press trust of india
Srinagar, 8 July
Seeking a way out of the impasse over the controversial Armed Forces Special Powers Act (AFSPA), Jammu and Kashmir Chief Minister Omar Abdullah today suggested modification of the law that gives immunity to the armed forces operating in disturbed areas.
If revocation was not acceptable to the Centre, modification should be looked at, he said about the AFSPA that was made applicable to the state 23 years ago and is a major political issue in the run up to the Assembly polls due by November 2014.
Omar, who has not succeeded in persuading the Centre to revoke the AFSPA even from parts of the state that are relatively peaceful, said incidents in the Valley had lent credence to arguments for and against its revocation.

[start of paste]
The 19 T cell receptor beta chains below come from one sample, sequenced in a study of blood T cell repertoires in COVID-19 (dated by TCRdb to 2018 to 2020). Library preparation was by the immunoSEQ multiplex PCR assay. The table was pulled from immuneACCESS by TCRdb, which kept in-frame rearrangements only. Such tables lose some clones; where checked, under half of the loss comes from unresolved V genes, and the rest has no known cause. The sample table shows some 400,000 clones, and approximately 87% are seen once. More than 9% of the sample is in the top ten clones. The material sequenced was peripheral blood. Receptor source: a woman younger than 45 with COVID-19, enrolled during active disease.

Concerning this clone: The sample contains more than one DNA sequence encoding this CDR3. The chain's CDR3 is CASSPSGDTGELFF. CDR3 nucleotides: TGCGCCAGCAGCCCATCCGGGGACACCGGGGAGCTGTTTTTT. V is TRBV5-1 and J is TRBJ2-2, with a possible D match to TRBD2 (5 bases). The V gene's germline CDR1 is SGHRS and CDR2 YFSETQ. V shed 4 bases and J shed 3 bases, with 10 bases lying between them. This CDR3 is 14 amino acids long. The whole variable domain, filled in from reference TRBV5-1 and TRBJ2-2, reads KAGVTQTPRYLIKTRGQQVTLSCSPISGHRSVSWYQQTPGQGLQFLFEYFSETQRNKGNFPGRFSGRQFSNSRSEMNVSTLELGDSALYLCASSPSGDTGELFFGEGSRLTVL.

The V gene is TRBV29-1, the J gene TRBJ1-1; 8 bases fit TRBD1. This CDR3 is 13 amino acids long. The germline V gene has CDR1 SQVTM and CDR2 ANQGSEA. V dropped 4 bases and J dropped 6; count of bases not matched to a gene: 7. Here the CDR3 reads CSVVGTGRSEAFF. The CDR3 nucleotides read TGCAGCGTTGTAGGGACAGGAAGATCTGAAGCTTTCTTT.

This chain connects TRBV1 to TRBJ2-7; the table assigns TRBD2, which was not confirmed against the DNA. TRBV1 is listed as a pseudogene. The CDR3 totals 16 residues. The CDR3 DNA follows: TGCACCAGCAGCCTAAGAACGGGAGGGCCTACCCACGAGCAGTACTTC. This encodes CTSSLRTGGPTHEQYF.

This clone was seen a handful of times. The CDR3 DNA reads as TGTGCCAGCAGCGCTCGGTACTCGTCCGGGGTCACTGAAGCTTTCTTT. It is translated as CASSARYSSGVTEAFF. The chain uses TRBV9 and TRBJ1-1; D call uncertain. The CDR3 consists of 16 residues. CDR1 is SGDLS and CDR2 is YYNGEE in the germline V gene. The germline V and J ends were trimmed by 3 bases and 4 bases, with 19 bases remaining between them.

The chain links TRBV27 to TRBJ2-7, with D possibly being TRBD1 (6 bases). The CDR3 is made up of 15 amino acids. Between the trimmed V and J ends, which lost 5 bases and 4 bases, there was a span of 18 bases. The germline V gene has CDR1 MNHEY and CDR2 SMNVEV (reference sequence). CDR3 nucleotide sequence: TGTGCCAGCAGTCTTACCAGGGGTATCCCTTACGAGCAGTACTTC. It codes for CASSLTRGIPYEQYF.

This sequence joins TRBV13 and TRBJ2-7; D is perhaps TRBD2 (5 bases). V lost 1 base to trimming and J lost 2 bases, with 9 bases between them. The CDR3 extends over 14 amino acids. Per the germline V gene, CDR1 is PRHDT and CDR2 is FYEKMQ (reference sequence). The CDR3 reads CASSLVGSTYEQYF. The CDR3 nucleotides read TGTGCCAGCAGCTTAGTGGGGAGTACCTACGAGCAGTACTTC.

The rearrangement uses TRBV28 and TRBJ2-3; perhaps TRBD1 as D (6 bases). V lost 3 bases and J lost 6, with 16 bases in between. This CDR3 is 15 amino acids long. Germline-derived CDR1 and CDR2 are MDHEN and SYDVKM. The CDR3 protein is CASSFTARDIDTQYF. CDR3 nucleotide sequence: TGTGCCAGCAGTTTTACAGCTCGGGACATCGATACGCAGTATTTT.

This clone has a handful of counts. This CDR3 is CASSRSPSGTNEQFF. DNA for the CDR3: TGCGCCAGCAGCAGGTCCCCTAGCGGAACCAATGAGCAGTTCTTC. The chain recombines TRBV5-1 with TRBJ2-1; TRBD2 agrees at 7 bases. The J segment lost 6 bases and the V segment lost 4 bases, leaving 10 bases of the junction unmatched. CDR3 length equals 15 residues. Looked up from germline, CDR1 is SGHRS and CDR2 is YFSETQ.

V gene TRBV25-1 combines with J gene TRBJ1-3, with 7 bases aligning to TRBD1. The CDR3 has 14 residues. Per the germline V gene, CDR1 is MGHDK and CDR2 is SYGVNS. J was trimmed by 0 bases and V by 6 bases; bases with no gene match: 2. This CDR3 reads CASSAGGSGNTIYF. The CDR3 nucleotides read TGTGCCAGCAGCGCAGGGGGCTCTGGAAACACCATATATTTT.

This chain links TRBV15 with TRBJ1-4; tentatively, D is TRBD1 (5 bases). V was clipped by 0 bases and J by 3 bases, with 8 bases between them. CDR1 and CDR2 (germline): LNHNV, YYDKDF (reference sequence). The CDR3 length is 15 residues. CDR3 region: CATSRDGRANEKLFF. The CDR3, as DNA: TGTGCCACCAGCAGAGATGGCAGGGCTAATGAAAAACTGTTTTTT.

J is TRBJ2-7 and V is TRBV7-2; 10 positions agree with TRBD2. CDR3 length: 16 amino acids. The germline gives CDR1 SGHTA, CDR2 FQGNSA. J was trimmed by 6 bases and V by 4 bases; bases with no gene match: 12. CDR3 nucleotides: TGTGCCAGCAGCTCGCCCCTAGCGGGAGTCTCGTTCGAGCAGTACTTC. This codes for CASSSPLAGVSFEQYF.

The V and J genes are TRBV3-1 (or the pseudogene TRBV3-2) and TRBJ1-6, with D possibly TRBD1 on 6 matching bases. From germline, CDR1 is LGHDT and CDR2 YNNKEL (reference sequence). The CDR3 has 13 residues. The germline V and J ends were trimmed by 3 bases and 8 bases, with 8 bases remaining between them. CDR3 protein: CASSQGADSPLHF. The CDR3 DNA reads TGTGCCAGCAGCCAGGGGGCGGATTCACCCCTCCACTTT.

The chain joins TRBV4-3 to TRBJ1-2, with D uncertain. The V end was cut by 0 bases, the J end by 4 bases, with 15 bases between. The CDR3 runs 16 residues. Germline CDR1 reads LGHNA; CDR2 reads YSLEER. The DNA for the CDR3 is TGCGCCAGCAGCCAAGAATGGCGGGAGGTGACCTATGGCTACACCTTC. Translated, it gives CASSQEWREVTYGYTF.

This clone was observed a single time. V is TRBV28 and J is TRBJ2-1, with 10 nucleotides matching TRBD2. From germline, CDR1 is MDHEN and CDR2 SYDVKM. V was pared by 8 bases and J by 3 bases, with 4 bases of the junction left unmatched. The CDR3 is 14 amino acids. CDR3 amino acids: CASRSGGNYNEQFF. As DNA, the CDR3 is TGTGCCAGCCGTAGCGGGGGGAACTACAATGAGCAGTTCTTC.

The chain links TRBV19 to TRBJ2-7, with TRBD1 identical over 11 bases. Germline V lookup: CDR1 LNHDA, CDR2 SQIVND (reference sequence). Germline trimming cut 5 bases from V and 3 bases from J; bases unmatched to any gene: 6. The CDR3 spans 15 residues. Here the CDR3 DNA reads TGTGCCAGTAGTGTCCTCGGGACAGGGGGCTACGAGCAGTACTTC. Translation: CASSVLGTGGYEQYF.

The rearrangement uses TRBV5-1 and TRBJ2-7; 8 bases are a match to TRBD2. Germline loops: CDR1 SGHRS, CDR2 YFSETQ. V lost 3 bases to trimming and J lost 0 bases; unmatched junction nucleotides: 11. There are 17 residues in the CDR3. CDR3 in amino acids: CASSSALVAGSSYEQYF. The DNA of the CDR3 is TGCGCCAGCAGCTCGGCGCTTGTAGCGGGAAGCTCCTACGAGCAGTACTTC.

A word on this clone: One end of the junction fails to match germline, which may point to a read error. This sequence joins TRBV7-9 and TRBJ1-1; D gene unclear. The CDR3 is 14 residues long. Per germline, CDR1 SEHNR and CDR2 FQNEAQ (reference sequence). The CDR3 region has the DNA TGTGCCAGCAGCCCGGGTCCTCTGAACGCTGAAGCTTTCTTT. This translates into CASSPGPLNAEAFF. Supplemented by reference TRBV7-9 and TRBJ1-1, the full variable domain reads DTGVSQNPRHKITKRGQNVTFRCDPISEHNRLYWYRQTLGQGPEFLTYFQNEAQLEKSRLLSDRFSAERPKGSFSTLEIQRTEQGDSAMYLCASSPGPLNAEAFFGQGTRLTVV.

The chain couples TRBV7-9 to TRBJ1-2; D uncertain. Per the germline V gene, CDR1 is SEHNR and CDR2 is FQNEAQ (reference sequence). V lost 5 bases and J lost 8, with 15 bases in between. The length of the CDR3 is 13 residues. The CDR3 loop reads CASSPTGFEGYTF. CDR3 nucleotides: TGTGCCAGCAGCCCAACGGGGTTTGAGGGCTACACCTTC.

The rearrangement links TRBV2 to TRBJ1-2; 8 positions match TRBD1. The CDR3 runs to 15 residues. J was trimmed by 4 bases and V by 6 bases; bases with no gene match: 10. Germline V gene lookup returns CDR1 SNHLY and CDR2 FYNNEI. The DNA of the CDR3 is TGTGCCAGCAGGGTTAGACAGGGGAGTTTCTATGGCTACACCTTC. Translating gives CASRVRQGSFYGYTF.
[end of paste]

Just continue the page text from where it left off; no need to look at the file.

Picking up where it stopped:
“Therefore, it is important to find some common meeting ground between the two completely opposite points of view,” Mr Abdullah said.
Asked whether he was suggesting a middle way for the AFSPA, the chief minister said: “Well there have been those who have suggested modification to the AFSPA, there have been those who have suggested softening of the AFSPA.”
“If you are unwilling to accept revocation, then look at modifications. That is a possibility,” he said.
Mr Abdullah also cited the example of the state government which had made changes in the Public Safety Act under which people can be detained without trial for up to two years.
“This is also an option I will continue to engage with the Government of India and I will continue taking the line I have taken in the past. So, let’s see what happens,” the Jammu and Kashmir chief minister said.